Oscar Pistorius is the man who made us all extremely proud. We rooted for him at the Olympics. I screamed at my own television, I begged him to get into first place. I even secretly hoped that the other runners would run at their worst.
I am patriotic; I don’t think I ever wasn’t. I have loved South Africa through the strikes, the crime, e-tolls (my faith might have wavered at this), Nkandla (and this), poverty (this, too), and even corruption. I still believe in our future. I know we criticize and we joke; it’s a coping mechanism. It’s our reality; it is our home and our history. I still unfortunately cannot handle criticism from anyone living anywhere else about this country.
As a South African citizen, I am a little apprehensive knowing that every camera, social network, and country around the world is watching us. The media is currently blasting through Twitter, Facebook, and television about a relationship between two people that ended in an utter tragedy.
I am no judge; I am no member of high authority. I am merely a bystander entranced in the perhaps overly publicized trial. We are not used to having such access to any kind of murder trial; media has never been allowed to be so intimate with such a large case. Embarrassingly, there were issues with the translator. There have been pictures of Reeva Steenkamp’s body accidentally shown on the screen in court (a little disrespectful to her family). I cringe at these mistakes, but it is not why I am writing this.
My main concern is the backlash Oscar is receiving from the public. I understand the anger, the domestic-violence angle, and the hotheaded, ill-tempered celebrity who carelessly took someone’s life. Then there are the jokes and the name-calling—all of which I have seen too much of all over Twitter.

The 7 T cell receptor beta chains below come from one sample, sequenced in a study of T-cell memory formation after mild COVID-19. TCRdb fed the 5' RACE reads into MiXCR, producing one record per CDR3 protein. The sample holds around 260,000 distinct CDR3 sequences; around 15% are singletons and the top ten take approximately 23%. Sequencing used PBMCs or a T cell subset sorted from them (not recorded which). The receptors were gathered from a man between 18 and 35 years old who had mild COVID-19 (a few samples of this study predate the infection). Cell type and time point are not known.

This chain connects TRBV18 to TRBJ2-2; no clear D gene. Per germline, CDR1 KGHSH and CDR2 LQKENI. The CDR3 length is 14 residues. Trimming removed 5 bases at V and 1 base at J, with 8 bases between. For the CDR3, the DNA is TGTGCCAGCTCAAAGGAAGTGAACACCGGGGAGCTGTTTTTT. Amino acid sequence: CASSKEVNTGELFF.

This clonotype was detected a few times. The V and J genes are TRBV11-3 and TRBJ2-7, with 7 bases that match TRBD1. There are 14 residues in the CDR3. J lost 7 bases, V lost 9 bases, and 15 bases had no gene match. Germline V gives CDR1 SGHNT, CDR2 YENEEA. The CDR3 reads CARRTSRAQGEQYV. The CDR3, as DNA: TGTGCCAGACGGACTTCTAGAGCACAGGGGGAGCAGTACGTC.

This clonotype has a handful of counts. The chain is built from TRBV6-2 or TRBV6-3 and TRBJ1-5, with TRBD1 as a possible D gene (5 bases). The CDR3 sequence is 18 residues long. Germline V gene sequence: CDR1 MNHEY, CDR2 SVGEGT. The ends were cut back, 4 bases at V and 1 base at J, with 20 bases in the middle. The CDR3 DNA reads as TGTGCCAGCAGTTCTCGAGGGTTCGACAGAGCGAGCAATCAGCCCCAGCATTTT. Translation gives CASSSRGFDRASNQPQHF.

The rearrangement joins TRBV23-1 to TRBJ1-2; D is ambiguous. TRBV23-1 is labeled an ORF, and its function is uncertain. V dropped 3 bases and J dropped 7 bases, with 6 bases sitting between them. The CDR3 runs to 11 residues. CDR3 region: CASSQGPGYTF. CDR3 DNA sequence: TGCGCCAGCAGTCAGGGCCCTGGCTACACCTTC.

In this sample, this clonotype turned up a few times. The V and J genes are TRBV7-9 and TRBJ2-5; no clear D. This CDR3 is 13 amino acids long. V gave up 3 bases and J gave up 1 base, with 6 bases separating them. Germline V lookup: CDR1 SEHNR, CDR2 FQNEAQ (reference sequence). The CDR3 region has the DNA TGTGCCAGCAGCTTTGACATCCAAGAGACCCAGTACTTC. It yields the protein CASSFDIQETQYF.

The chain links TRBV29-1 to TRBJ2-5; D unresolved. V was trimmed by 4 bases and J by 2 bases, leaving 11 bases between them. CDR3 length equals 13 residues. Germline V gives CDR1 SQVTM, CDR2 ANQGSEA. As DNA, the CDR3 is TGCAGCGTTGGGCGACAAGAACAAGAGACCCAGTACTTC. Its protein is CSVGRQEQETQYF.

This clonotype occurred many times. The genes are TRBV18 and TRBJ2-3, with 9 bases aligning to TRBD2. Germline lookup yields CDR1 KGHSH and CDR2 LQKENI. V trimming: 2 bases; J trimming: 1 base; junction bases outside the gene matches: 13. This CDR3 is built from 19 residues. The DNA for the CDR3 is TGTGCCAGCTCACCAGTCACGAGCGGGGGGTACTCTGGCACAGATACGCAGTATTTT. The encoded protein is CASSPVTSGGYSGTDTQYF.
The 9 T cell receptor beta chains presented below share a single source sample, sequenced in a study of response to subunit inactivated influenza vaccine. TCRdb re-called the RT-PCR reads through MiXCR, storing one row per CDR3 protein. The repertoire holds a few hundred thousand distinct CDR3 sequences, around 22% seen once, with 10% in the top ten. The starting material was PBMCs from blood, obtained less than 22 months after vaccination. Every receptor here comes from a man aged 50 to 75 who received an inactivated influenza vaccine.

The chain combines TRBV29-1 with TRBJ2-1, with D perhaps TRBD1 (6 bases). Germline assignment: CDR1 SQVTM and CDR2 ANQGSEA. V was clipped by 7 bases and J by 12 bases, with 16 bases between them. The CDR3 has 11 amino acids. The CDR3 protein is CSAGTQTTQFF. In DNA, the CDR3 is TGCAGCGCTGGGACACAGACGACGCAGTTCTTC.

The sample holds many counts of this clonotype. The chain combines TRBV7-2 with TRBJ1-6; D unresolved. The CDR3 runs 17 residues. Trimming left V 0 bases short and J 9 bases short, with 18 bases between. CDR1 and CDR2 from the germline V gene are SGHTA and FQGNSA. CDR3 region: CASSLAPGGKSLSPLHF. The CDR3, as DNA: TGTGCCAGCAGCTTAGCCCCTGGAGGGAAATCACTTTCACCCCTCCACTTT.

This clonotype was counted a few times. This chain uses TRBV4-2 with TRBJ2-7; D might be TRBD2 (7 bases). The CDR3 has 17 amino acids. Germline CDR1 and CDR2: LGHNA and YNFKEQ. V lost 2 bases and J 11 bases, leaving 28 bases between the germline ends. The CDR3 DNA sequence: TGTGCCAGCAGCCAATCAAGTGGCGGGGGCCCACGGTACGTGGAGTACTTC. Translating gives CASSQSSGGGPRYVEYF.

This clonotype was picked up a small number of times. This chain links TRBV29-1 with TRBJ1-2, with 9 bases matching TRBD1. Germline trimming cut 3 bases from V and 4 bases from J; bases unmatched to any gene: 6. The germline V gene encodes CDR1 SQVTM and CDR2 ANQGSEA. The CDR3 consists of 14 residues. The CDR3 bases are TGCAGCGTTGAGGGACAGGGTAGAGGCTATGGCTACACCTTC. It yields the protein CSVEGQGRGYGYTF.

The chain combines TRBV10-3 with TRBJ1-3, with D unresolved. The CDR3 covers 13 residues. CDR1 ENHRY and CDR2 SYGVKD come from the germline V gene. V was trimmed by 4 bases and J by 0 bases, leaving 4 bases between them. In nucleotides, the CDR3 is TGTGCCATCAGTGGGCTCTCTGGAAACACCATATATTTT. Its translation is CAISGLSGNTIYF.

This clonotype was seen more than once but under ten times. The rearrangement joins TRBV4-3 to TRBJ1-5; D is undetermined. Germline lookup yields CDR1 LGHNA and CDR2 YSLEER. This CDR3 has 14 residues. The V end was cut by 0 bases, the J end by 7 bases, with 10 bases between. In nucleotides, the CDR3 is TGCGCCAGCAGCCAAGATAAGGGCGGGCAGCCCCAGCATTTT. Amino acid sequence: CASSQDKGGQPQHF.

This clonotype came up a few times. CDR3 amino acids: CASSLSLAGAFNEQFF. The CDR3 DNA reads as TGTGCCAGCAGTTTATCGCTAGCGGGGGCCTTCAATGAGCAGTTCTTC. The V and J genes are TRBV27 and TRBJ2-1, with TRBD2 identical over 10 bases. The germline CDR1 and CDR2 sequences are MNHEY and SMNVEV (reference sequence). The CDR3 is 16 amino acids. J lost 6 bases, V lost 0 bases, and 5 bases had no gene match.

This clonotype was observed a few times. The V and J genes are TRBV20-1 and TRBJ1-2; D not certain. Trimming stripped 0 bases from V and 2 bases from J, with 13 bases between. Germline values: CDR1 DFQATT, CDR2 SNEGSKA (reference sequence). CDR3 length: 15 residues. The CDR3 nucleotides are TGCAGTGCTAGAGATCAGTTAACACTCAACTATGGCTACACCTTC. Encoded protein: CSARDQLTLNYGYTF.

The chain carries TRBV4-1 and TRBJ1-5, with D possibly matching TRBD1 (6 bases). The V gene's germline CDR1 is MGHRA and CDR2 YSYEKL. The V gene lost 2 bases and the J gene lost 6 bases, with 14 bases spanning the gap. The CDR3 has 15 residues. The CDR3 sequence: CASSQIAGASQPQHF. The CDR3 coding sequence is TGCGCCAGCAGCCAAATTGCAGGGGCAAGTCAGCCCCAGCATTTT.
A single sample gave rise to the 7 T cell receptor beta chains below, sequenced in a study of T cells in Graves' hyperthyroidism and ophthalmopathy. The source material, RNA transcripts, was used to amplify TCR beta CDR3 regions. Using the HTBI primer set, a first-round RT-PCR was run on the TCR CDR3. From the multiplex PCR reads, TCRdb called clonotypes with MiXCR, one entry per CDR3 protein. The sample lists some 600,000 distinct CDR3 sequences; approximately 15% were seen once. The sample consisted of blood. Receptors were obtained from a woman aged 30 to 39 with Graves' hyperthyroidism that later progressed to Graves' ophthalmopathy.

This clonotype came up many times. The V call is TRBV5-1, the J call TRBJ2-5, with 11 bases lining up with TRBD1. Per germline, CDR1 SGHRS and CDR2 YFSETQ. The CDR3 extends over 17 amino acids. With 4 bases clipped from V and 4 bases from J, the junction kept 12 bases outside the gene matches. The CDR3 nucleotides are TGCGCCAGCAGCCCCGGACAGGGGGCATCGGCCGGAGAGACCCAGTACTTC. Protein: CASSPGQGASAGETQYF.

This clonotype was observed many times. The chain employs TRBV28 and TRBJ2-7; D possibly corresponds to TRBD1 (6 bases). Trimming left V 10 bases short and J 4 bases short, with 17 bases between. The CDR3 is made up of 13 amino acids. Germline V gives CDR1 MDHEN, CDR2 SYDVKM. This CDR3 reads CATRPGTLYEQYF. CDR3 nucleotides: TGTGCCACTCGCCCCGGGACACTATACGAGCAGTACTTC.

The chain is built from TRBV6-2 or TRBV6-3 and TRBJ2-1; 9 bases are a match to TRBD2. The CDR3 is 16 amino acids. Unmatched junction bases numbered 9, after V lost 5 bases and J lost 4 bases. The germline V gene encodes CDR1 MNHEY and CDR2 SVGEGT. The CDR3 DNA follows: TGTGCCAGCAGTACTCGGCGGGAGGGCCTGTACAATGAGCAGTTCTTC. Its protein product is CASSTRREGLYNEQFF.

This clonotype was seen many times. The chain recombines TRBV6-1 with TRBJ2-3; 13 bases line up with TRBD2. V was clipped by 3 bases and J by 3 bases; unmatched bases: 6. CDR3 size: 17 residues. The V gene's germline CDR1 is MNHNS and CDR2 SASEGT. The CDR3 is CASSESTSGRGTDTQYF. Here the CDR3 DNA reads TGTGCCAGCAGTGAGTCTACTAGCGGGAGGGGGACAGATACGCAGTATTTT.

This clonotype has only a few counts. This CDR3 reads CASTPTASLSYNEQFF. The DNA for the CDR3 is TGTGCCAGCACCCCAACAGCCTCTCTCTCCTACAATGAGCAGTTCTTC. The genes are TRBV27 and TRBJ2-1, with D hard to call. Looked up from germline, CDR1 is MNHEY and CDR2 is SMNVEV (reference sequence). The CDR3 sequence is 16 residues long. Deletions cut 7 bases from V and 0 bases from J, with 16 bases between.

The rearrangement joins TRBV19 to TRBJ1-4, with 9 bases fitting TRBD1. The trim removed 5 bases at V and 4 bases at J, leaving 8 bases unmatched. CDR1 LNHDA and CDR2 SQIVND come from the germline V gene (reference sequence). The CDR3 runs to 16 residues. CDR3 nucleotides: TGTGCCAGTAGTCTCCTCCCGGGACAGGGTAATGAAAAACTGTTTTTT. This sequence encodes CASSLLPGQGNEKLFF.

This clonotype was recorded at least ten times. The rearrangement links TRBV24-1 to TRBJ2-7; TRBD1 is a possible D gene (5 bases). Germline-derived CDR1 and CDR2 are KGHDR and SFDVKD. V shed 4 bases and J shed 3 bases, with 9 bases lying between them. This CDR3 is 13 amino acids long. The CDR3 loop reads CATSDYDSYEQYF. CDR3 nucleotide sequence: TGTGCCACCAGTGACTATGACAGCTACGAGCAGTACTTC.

What I don’t entirely understand is the satisfaction the majority of the country is experiencing at the expense of someone’s life and our fellow South Africans’ misfortune. Why are we so eager to find him guilty? Why would we want it to not have been an accident? Maybe it truly was an act of criminal intent; maybe it was not.
All we know is that he shot her. We’ve heard the physical evidence, but we don’t have any idea why it happened. He was in the wrong, but why would we, as a nation, want someone to be punished instead of hoping that no one could have been cruel enough to end someone’s life?
This is not entertainment, it is the fall of an icon, a life of a beautiful young woman that is now lost. It is our judicial system at play; it is a way for us as the public to observe the happenings of the court proceedings.
It is so good and great that we all have our own opinions, but there is a fine line between an opinion and an ignorant and nasty comment while a family is mourning the loss of a loved one and someone is about to lose his freedom—deserved or not.
Should this not unite us as a nation?
I don’t want to find any enjoyment in the fact that one of our great athletes, with all his setbacks, who represented our country, will never again reach any goals he had set for himself. What a terrible incident; it shouldn’t have happened. We shouldn’t be victims of crime, we shouldn’t feel the need to sleep with guns near our beds, and we should be able to open our windows at night and feel safe.
It has happened and he is now facing the repercussions of his actions. But if we cannot feel any compassion with regard to the families, Reeva, the witnesses—and the accused—what kind of a country are we? What kind of an example are we setting for future generations? What kind of future are we heading toward?